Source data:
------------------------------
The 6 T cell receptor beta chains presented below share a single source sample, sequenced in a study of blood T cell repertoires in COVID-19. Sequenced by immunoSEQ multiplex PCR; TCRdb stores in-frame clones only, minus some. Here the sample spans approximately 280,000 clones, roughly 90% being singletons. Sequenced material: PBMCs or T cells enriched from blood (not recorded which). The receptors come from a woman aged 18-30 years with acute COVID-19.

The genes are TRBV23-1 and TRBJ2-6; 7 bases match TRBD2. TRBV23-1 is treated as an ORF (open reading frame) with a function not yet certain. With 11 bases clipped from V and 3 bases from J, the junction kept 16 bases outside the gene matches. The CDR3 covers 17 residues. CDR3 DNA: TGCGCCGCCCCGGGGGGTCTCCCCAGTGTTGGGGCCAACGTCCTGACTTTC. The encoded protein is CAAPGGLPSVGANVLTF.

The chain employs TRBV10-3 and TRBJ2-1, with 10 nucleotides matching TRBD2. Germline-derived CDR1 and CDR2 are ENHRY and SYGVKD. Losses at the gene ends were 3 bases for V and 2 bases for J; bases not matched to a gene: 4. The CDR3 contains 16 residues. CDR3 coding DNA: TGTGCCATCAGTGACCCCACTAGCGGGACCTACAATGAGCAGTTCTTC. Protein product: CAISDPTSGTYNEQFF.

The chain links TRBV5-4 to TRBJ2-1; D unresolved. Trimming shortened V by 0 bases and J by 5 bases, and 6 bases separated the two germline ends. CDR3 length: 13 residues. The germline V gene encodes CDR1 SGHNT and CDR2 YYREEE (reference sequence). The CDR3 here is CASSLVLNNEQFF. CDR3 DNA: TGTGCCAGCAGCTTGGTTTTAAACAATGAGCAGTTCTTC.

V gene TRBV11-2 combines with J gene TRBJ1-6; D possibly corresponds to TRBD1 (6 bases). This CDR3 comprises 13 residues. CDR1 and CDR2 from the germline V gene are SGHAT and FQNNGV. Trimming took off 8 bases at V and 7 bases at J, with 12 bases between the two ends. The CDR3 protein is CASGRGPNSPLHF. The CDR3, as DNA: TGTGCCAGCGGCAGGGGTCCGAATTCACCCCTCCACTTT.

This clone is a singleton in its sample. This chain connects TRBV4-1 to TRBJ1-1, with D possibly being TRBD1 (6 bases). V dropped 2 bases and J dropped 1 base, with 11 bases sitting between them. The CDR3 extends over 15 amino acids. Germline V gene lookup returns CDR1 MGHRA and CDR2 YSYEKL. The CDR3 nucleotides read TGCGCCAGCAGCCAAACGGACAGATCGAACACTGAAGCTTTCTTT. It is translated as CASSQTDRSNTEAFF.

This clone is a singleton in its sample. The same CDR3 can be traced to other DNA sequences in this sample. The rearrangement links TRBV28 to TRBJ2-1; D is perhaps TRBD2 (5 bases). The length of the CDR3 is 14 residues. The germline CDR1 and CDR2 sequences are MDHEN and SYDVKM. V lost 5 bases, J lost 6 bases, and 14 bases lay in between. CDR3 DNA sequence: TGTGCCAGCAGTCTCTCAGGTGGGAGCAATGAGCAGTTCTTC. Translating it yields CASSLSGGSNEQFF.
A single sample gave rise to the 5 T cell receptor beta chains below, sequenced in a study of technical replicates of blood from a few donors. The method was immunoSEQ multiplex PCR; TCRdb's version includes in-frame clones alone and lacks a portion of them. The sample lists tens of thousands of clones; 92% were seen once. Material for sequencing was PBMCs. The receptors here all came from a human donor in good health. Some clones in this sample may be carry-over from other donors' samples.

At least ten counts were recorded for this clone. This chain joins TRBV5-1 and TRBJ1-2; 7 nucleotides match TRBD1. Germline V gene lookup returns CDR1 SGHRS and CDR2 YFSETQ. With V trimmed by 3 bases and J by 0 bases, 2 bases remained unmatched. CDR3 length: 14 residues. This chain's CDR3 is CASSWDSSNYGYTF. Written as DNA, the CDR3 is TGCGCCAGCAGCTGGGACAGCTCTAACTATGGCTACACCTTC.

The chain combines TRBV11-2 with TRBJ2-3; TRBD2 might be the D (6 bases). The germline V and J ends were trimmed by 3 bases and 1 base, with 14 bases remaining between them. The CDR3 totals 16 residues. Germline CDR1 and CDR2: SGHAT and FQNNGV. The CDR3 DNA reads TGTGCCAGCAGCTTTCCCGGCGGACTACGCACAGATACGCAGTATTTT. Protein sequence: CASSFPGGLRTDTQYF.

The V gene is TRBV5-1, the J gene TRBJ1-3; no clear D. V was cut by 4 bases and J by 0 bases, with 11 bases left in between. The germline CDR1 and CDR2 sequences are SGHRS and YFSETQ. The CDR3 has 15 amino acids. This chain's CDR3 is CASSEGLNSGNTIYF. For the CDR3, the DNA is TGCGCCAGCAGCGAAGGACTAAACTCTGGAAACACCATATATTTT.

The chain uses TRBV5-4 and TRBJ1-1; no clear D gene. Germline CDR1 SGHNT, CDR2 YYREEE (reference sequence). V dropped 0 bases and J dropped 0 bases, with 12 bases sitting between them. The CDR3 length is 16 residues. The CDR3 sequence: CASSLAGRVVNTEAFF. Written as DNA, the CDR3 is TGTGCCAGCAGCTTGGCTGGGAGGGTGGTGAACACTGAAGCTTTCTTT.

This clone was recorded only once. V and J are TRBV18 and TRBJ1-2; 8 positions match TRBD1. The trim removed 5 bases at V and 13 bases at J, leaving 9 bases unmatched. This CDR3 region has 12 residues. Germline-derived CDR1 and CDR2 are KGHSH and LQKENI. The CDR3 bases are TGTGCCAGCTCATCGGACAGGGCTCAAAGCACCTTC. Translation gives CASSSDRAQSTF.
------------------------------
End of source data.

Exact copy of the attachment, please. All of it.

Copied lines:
The 6 T cell receptor beta chains presented below share a single source sample, sequenced in a study of blood T cell repertoires in COVID-19. Sequenced by immunoSEQ multiplex PCR; TCRdb stores in-frame clones only, minus some. Here the sample spans approximately 280,000 clones, roughly 90% being singletons. Sequenced material: PBMCs or T cells enriched from blood (not recorded which). The receptors come from a woman aged 18-30 years with acute COVID-19.

The genes are TRBV23-1 and TRBJ2-6; 7 bases match TRBD2. TRBV23-1 is treated as an ORF (open reading frame) with a function not yet certain. With 11 bases clipped from V and 3 bases from J, the junction kept 16 bases outside the gene matches. The CDR3 covers 17 residues. CDR3 DNA: TGCGCCGCCCCGGGGGGTCTCCCCAGTGTTGGGGCCAACGTCCTGACTTTC. The encoded protein is CAAPGGLPSVGANVLTF.

The chain employs TRBV10-3 and TRBJ2-1, with 10 nucleotides matching TRBD2. Germline-derived CDR1 and CDR2 are ENHRY and SYGVKD. Losses at the gene ends were 3 bases for V and 2 bases for J; bases not matched to a gene: 4. The CDR3 contains 16 residues. CDR3 coding DNA: TGTGCCATCAGTGACCCCACTAGCGGGACCTACAATGAGCAGTTCTTC. Protein product: CAISDPTSGTYNEQFF.

The chain links TRBV5-4 to TRBJ2-1; D unresolved. Trimming shortened V by 0 bases and J by 5 bases, and 6 bases separated the two germline ends. CDR3 length: 13 residues. The germline V gene encodes CDR1 SGHNT and CDR2 YYREEE (reference sequence). The CDR3 here is CASSLVLNNEQFF. CDR3 DNA: TGTGCCAGCAGCTTGGTTTTAAACAATGAGCAGTTCTTC.

V gene TRBV11-2 combines with J gene TRBJ1-6; D possibly corresponds to TRBD1 (6 bases). This CDR3 comprises 13 residues. CDR1 and CDR2 from the germline V gene are SGHAT and FQNNGV. Trimming took off 8 bases at V and 7 bases at J, with 12 bases between the two ends. The CDR3 protein is CASGRGPNSPLHF. The CDR3, as DNA: TGTGCCAGCGGCAGGGGTCCGAATTCACCCCTCCACTTT.

This clone is a singleton in its sample. This chain connects TRBV4-1 to TRBJ1-1, with D possibly being TRBD1 (6 bases). V dropped 2 bases and J dropped 1 base, with 11 bases sitting between them. The CDR3 extends over 15 amino acids. Germline V gene lookup returns CDR1 MGHRA and CDR2 YSYEKL. The CDR3 nucleotides read TGCGCCAGCAGCCAAACGGACAGATCGAACACTGAAGCTTTCTTT. It is translated as CASSQTDRSNTEAFF.

This clone is a singleton in its sample. The same CDR3 can be traced to other DNA sequences in this sample. The rearrangement links TRBV28 to TRBJ2-1; D is perhaps TRBD2 (5 bases). The length of the CDR3 is 14 residues. The germline CDR1 and CDR2 sequences are MDHEN and SYDVKM. V lost 5 bases, J lost 6 bases, and 14 bases lay in between. CDR3 DNA sequence: TGTGCCAGCAGTCTCTCAGGTGGGAGCAATGAGCAGTTCTTC. Translating it yields CASSLSGGSNEQFF.
A single sample gave rise to the 5 T cell receptor beta chains below, sequenced in a study of technical replicates of blood from a few donors. The method was immunoSEQ multiplex PCR; TCRdb's version includes in-frame clones alone and lacks a portion of them. The sample lists tens of thousands of clones; 92% were seen once. Material for sequencing was PBMCs. The receptors here all came from a human donor in good health. Some clones in this sample may be carry-over from other donors' samples.

At least ten counts were recorded for this clone. This chain joins TRBV5-1 and TRBJ1-2; 7 nucleotides match TRBD1. Germline V gene lookup returns CDR1 SGHRS and CDR2 YFSETQ. With V trimmed by 3 bases and J by 0 bases, 2 bases remained unmatched. CDR3 length: 14 residues. This chain's CDR3 is CASSWDSSNYGYTF. Written as DNA, the CDR3 is TGCGCCAGCAGCTGGGACAGCTCTAACTATGGCTACACCTTC.

The chain combines TRBV11-2 with TRBJ2-3; TRBD2 might be the D (6 bases). The germline V and J ends were trimmed by 3 bases and 1 base, with 14 bases remaining between them. The CDR3 totals 16 residues. Germline CDR1 and CDR2: SGHAT and FQNNGV. The CDR3 DNA reads TGTGCCAGCAGCTTTCCCGGCGGACTACGCACAGATACGCAGTATTTT. Protein sequence: CASSFPGGLRTDTQYF.

The V gene is TRBV5-1, the J gene TRBJ1-3; no clear D. V was cut by 4 bases and J by 0 bases, with 11 bases left in between. The germline CDR1 and CDR2 sequences are SGHRS and YFSETQ. The CDR3 has 15 amino acids. This chain's CDR3 is CASSEGLNSGNTIYF. For the CDR3, the DNA is TGCGCCAGCAGCGAAGGACTAAACTCTGGAAACACCATATATTTT.

The chain uses TRBV5-4 and TRBJ1-1; no clear D gene. Germline CDR1 SGHNT, CDR2 YYREEE (reference sequence). V dropped 0 bases and J dropped 0 bases, with 12 bases sitting between them. The CDR3 length is 16 residues. The CDR3 sequence: CASSLAGRVVNTEAFF. Written as DNA, the CDR3 is TGTGCCAGCAGCTTGGCTGGGAGGGTGGTGAACACTGAAGCTTTCTTT.

This clone was recorded only once. V and J are TRBV18 and TRBJ1-2; 8 positions match TRBD1. The trim removed 5 bases at V and 13 bases at J, leaving 9 bases unmatched. This CDR3 region has 12 residues. Germline-derived CDR1 and CDR2 are KGHSH and LQKENI. The CDR3 bases are TGTGCCAGCTCATCGGACAGGGCTCAAAGCACCTTC. Translation gives CASSSDRAQSTF.